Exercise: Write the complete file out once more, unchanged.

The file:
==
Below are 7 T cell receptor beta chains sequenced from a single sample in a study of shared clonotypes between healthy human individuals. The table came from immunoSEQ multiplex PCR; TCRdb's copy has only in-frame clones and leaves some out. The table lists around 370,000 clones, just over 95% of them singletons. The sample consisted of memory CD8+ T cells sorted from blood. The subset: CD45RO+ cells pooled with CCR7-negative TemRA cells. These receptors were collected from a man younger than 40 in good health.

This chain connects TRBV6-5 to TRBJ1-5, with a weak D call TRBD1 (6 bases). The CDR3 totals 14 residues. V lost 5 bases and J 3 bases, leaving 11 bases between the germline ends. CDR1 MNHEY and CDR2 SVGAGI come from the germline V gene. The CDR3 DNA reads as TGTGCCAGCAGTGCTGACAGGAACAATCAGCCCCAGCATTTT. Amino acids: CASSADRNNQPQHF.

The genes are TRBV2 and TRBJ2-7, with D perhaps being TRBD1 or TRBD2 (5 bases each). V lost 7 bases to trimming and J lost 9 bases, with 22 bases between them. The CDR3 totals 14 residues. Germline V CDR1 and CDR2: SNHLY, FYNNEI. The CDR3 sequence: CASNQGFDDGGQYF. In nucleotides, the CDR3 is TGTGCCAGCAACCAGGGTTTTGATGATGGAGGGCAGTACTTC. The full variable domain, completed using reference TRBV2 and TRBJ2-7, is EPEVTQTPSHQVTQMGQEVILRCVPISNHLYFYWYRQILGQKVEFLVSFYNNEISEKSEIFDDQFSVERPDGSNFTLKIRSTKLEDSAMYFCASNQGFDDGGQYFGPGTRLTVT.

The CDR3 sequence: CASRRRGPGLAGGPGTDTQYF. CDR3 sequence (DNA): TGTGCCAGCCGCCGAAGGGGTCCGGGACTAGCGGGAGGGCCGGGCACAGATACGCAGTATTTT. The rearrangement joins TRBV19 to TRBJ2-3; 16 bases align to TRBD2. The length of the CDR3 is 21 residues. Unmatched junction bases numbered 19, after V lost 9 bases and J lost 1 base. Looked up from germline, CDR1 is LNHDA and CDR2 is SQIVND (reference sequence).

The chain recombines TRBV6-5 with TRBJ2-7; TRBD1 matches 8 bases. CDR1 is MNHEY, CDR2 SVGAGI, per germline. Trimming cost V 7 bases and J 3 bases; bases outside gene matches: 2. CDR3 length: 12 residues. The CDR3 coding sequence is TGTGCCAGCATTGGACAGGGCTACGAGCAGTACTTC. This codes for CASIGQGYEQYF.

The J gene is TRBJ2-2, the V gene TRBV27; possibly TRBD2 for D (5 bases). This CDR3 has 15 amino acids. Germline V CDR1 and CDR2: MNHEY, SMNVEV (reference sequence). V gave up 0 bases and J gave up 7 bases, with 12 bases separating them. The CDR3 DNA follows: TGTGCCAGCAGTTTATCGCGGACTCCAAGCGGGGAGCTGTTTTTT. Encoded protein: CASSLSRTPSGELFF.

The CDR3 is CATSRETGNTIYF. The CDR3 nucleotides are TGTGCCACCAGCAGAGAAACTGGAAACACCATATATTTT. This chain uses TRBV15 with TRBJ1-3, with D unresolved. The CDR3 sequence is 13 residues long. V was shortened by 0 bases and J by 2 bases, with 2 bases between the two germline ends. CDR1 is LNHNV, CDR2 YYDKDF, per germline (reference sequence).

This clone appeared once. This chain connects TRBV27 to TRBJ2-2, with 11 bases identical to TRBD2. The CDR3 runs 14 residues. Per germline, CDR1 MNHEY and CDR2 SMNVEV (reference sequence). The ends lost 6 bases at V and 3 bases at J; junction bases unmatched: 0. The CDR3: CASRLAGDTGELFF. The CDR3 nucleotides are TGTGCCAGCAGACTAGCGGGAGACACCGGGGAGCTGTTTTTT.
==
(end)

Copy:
Below are 7 T cell receptor beta chains sequenced from a single sample in a study of shared clonotypes between healthy human individuals. The table came from immunoSEQ multiplex PCR; TCRdb's copy has only in-frame clones and leaves some out. The table lists around 370,000 clones, just over 95% of them singletons. The sample consisted of memory CD8+ T cells sorted from blood. The subset: CD45RO+ cells pooled with CCR7-negative TemRA cells. These receptors were collected from a man younger than 40 in good health.

This chain connects TRBV6-5 to TRBJ1-5, with a weak D call TRBD1 (6 bases). The CDR3 totals 14 residues. V lost 5 bases and J 3 bases, leaving 11 bases between the germline ends. CDR1 MNHEY and CDR2 SVGAGI come from the germline V gene. The CDR3 DNA reads as TGTGCCAGCAGTGCTGACAGGAACAATCAGCCCCAGCATTTT. Amino acids: CASSADRNNQPQHF.

The genes are TRBV2 and TRBJ2-7, with D perhaps being TRBD1 or TRBD2 (5 bases each). V lost 7 bases to trimming and J lost 9 bases, with 22 bases between them. The CDR3 totals 14 residues. Germline V CDR1 and CDR2: SNHLY, FYNNEI. The CDR3 sequence: CASNQGFDDGGQYF. In nucleotides, the CDR3 is TGTGCCAGCAACCAGGGTTTTGATGATGGAGGGCAGTACTTC. The full variable domain, completed using reference TRBV2 and TRBJ2-7, is EPEVTQTPSHQVTQMGQEVILRCVPISNHLYFYWYRQILGQKVEFLVSFYNNEISEKSEIFDDQFSVERPDGSNFTLKIRSTKLEDSAMYFCASNQGFDDGGQYFGPGTRLTVT.

The CDR3 sequence: CASRRRGPGLAGGPGTDTQYF. CDR3 sequence (DNA): TGTGCCAGCCGCCGAAGGGGTCCGGGACTAGCGGGAGGGCCGGGCACAGATACGCAGTATTTT. The rearrangement joins TRBV19 to TRBJ2-3; 16 bases align to TRBD2. The length of the CDR3 is 21 residues. Unmatched junction bases numbered 19, after V lost 9 bases and J lost 1 base. Looked up from germline, CDR1 is LNHDA and CDR2 is SQIVND (reference sequence).

The chain recombines TRBV6-5 with TRBJ2-7; TRBD1 matches 8 bases. CDR1 is MNHEY, CDR2 SVGAGI, per germline. Trimming cost V 7 bases and J 3 bases; bases outside gene matches: 2. CDR3 length: 12 residues. The CDR3 coding sequence is TGTGCCAGCATTGGACAGGGCTACGAGCAGTACTTC. This codes for CASIGQGYEQYF.

The J gene is TRBJ2-2, the V gene TRBV27; possibly TRBD2 for D (5 bases). This CDR3 has 15 amino acids. Germline V CDR1 and CDR2: MNHEY, SMNVEV (reference sequence). V gave up 0 bases and J gave up 7 bases, with 12 bases separating them. The CDR3 DNA follows: TGTGCCAGCAGTTTATCGCGGACTCCAAGCGGGGAGCTGTTTTTT. Encoded protein: CASSLSRTPSGELFF.

The CDR3 is CATSRETGNTIYF. The CDR3 nucleotides are TGTGCCACCAGCAGAGAAACTGGAAACACCATATATTTT. This chain uses TRBV15 with TRBJ1-3, with D unresolved. The CDR3 sequence is 13 residues long. V was shortened by 0 bases and J by 2 bases, with 2 bases between the two germline ends. CDR1 is LNHNV, CDR2 YYDKDF, per germline (reference sequence).

This clone appeared once. This chain connects TRBV27 to TRBJ2-2, with 11 bases identical to TRBD2. The CDR3 runs 14 residues. Per germline, CDR1 MNHEY and CDR2 SMNVEV (reference sequence). The ends lost 6 bases at V and 3 bases at J; junction bases unmatched: 0. The CDR3: CASRLAGDTGELFF. The CDR3 nucleotides are TGTGCCAGCAGACTAGCGGGAGACACCGGGGAGCTGTTTTTT.